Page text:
Living with social anxiety feels like being in a field of flowers that you can’t enjoy. You can’t truly see them for what they are. You can’t smell them, pick them, or love them as you wish. You just stand there in the field, with beauty around you and no way to experience it fully.
You just can’t, sometimes.
That’s the best way that I can describe it. That’s my social phobia put into words. The flowers are people. Lots of people. New people. New places. New things. An abundance of fear and sweat emits from my body each time. New hellos. New hugs. New energy. New handshakes. New pictures.
People in general are not easy for me, and I’ve felt guilty about this for so long. It’s so incredibly hard to enjoy it all. After exchanging energy with new people, I feel drained almost instantly. Even being around my own family takes effort. I feel like my body goes into hiding without my permission.
There aren’t any triggers for me, so I can’t prepare. It just comes, sinks in, leaves when it’s ready. The next morning and for days after I feel depleted and lifeless. Recovering from social stimulation is a process in itself.
I feel like my entire life has been a test. Throughout the entire journey, I’ve had to overcome obstacle after obstacle just to be able to face the grandest test of all: interacting with people. And in my line of work, I have to. Often.
I don’t recall ever being good at it. Nurturing new energies without feeling safe enough has always been tremendously trying and difficult. For years, I brushed it off, thinking that I just wasn’t a “people person.” Even after speaking with different doctors, I would say, “I’m just an introvert,” and “I’m not outgoing.” They were the first words to come out of my mouth when I talked about zodiac signs with friends. They told me, “You’re the most anti-Leo I know.” In my heart, I knew I wasn’t anti- anything. I can just be scared to death of people.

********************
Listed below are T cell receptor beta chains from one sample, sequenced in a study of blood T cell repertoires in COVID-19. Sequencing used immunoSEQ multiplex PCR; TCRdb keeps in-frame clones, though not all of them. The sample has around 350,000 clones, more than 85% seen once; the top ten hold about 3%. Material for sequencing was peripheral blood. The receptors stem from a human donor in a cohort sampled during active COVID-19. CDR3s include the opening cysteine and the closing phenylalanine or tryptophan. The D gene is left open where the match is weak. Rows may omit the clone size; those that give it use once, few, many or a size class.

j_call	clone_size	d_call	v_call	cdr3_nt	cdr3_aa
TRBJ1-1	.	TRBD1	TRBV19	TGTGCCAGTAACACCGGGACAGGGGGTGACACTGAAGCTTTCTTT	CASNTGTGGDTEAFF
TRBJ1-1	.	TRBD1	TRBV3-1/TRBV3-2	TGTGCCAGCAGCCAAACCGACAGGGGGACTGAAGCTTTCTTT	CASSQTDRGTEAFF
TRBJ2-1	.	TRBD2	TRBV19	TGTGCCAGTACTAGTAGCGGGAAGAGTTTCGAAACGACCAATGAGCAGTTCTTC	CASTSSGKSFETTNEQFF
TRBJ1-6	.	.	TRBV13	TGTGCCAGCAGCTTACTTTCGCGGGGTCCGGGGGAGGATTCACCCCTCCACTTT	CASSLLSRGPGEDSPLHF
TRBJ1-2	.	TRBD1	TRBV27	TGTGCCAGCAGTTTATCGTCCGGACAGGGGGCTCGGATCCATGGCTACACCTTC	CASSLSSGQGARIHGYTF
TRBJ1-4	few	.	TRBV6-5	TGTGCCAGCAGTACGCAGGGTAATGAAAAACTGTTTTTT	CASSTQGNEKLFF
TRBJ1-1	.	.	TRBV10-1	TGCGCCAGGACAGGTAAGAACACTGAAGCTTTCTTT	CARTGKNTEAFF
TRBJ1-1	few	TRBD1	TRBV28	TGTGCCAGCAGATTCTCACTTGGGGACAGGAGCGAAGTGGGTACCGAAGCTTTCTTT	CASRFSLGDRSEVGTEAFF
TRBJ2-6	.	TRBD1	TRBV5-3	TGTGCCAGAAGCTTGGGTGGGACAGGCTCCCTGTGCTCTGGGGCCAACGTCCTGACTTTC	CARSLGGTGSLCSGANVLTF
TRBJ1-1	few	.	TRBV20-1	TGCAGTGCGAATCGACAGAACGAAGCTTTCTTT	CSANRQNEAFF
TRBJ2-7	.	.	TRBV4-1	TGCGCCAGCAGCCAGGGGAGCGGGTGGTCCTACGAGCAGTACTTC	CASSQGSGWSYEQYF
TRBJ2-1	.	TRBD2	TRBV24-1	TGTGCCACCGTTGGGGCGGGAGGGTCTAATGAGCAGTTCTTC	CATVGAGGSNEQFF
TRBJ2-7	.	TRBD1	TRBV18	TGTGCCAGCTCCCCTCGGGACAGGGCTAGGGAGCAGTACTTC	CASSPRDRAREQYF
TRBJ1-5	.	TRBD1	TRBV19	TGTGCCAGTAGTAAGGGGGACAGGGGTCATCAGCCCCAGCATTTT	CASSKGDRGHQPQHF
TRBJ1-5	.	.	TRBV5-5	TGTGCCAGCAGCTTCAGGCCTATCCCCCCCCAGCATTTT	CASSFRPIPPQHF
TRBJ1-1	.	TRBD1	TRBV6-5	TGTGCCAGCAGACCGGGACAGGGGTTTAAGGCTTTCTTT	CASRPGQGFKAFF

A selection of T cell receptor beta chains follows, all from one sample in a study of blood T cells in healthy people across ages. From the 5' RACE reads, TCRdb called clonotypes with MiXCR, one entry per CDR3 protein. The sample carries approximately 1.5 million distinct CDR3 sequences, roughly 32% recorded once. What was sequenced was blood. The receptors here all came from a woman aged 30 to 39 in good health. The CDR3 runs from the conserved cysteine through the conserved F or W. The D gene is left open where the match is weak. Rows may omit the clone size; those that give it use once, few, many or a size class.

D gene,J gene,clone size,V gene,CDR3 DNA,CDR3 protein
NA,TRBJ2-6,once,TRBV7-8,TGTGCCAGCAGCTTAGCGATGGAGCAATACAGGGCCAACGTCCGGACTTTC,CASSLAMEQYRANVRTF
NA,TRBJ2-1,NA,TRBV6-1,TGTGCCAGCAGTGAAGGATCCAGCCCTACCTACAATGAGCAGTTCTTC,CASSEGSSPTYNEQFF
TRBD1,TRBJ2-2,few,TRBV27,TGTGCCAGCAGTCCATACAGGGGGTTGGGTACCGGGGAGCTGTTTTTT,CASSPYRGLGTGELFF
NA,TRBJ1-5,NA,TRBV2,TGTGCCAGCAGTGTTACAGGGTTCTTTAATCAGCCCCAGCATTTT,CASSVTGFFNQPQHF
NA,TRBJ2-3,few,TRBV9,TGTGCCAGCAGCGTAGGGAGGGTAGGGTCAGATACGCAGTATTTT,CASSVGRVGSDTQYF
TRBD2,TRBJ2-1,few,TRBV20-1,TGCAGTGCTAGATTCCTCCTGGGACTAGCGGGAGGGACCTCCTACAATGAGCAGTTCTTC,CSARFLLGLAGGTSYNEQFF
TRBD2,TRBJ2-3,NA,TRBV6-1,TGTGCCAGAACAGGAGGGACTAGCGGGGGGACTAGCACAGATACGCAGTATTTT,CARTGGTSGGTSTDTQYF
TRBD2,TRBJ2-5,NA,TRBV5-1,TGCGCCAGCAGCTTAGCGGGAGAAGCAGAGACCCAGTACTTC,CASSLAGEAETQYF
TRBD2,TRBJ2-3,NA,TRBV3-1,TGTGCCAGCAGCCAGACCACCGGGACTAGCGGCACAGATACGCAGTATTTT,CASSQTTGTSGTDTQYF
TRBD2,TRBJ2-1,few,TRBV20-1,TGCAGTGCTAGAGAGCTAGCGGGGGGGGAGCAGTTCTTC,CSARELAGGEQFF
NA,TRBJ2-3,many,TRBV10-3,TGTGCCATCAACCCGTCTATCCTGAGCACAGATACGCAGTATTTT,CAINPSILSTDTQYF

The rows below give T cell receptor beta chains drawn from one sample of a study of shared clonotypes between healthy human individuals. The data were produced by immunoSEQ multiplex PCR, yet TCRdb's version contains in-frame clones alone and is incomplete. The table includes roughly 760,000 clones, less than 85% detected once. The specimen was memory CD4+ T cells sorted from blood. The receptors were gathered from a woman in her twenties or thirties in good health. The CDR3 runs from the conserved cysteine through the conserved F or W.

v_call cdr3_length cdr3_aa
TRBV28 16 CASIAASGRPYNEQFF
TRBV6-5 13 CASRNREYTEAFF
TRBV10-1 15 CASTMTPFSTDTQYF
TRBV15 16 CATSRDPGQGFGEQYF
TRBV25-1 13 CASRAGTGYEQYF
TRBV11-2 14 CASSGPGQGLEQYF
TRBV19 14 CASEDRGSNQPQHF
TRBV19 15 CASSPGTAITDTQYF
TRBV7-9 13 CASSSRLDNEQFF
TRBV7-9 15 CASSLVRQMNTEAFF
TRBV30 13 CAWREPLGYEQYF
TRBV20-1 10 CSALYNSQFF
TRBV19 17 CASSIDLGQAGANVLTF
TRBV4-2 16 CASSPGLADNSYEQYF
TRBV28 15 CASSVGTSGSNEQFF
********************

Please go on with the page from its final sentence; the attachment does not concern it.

I know that the feelings I’m met with are irrational, but they remain dishearteningly real.
I’ve been managing my anxiety for a while. “Managing” means not going out much, especially to situations that present a lot of unfamiliarities. If I do go out, even to my own events and shows, I make sure that I’m always with someone who makes me feel comfortable. But feeling alright is fleeting when social anxiety is trailing close behind.
I’ve tried to show up for myself. I’ve learned how to honor this thing that I carry with me. No, I’m not anti-. No, I don’t not like you. No, I am not standoffish.
I am a woman who deals with a phobia that forces me to put up barriers and walls without my consent. I am a woman who has to talk to people and has to show up for a living, even when she feels like she just can’t. I’m a woman who has been living with social anxiety since before she can remember. It’s not easy. But I’m getting there.
It took me years to trust and believe that no one means me any harm. People aren’t out to get me or hurt me. Recognizing that is what helps. There have been many self-pep-talks on breathing through it, and self-reassurances that, “This is almost over.” And when it’s over, I’m always OK.
God has a way of pushing us. He has a way of using us in ways that we can’t quite wrap our minds around. This, among other obstacles, has been a building block for my resilience. People are so quick to judge and label others without the slightest understanding of what that person is going through. Sometimes it’s just not about you, and it’s not personal. We are all programmed differently. It’s hard for some of us to run through our field of flowers with no uncertainties.
There are moments when standing still in the midst of it all is all that can be done.